There has been an interesting congruence this week between the workings of the Meme Merchants Consortium and Richard Landes’s, blog the Augean Stables, which has been cited here before on several occasions, most recently: Poison in the Well of Culture. Landes’s latest article, Romney Cites Landes, Offends Palestinians is a discussion of the recent controversy surrounding US Presidential candidate Mitt Romney’s suggestion that key differences in Palestinian and Israeli culture are responsible for the stark divide between the two societies economic productivity.
In reading Landes’s article I was struck by the congruence between our separate conclusions about two ostensibly different societies, in Landes’s case the Palestinians of the 21st century, and in the Meme Merchants case the Barbary Corsairs of the 16th to 19th centuries. Landes concludes [emphasis mine]:
On the other hand, Arab political culture, amply embodied by the Palestinian variety, promotes a cultue of contempt for hard work by leisured elites, widespread commitment to zero-sum games of dominance, an distrust of intellectual openness and external influences, a strong emphasis on rote learning and respecting those older and more powerful, hostility to women in the public sphere, ubiquitous protection rackets (e.g., Arafat the PA), a violent repression of public criticism… in a phrase, a culture dedicated to taking, not making.
I reached a similar conclusion in my article, Hostis Humani Generis – reflections on the enemies of mankind… over the weekend, that pirate culture is a kind of kleptoparasitism and that a key distinguishing characteristic pirate society and civil society is that, “…it produces nothing.”
I found the congruence of the timing and analyses of our two articles interesting.
I would add to the discussion the notion of ‘generativity’ as a primary quality of civil society and not just in terms of raw economic activity, but economic activity that can benefit and advance the whole of society and not just the ruling caste.
I would further add to Landes’s analysis that in the Palestinian Territories what you appear to have culturally is a recursion to a more or less bronze age warrior aristocracy, where the leisured warrior caste sees its only right profession as warfare, but has also somehow managed to stay latched onto the modern notion of nationalistic war where the suffering and sacrifices are born primarily by the lower classes.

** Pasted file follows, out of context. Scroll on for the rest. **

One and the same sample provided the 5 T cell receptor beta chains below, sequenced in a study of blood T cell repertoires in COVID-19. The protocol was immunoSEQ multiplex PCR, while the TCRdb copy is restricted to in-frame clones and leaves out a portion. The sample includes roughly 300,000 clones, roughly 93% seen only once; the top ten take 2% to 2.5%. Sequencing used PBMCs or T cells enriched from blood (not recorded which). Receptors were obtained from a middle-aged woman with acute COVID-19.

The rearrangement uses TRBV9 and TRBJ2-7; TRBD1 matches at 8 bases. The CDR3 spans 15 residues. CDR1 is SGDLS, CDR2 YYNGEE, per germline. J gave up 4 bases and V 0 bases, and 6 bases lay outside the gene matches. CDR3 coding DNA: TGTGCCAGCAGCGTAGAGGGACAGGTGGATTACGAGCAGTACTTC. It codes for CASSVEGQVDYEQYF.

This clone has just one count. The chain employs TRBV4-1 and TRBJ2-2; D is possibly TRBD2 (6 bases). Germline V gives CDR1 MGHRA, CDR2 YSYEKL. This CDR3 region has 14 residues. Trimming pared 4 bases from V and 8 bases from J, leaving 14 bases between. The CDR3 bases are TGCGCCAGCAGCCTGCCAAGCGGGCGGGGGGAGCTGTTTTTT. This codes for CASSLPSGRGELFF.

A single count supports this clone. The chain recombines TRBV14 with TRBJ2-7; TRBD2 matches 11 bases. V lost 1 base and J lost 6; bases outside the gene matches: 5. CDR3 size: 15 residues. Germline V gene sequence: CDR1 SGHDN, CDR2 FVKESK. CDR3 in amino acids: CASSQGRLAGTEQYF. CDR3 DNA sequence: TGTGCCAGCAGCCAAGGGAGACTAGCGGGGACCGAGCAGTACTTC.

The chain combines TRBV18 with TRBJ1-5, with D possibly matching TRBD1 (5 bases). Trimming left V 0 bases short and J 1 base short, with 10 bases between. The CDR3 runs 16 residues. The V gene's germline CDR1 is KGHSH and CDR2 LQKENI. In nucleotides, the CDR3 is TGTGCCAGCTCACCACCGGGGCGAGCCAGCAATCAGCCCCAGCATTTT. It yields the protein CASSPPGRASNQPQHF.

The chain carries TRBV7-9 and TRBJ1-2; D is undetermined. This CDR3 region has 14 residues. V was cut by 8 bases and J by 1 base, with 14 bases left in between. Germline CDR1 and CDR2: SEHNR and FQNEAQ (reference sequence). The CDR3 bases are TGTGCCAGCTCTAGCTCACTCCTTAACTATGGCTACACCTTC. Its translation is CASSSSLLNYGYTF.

You may find it worth having a read of Landes’s article, even if you don’t care for the angle about US electoral politics because it brings into focus two rather different ideas about how cultures become successful and stay successful. One notion, as represented in the discussion by Jared Diamond’s 1999 book, Guns, Germs and Steel that somehow access to “primary resources” is key to a culture or nations success and development. The second idea as presented by David Landes, [no relation to Richard Landes that I am aware of] professor emeritus of economics at Harvard University, in his 1999 book, The Wealth and Poverty of Nations argues that “cultural capital” can be an invaluable or determining factor in the success of nations.
As I remember, Nassim Nicolas Taleb in his book The Black Swan indulged in this point of view of his native Lebanon, that lack of resources was a kind of a resource, and that the thriving nature of its economy was shattered by a civil war that emphasized more reactionary thinking. I would try and pull out an appropriate quote, but my copy of the book seems to have disappeared.
Of course while you are digesting all of this it is worth keeping your eye on the ball of the Paradox of Plenty:
The resource curse (Paradox of Plenty) refers to the paradox that countries and regions with an abundance of natural resources, specifically point-source non-renewable resources like minerals and fuels, tend to have less economic growth and worse development outcomes than countries with fewer natural resources. This is hypothesized to happen for many different reasons, including a decline in the competitiveness of other economic sectors (caused by appreciation of the real exchange rate as resource revenues enter an economy), volatility of revenues from the natural resource sector due to exposure to global commodity market swings, government mismanagement of resources, or weak, ineffectual, unstable or corrupt institutions (possibly due to the easily diverted actual or anticipated revenue stream from extractive activities). [Wikipedia]
It will be interesting to see how long, or if, the parallel lines of thinking between two blogs will remain congruent.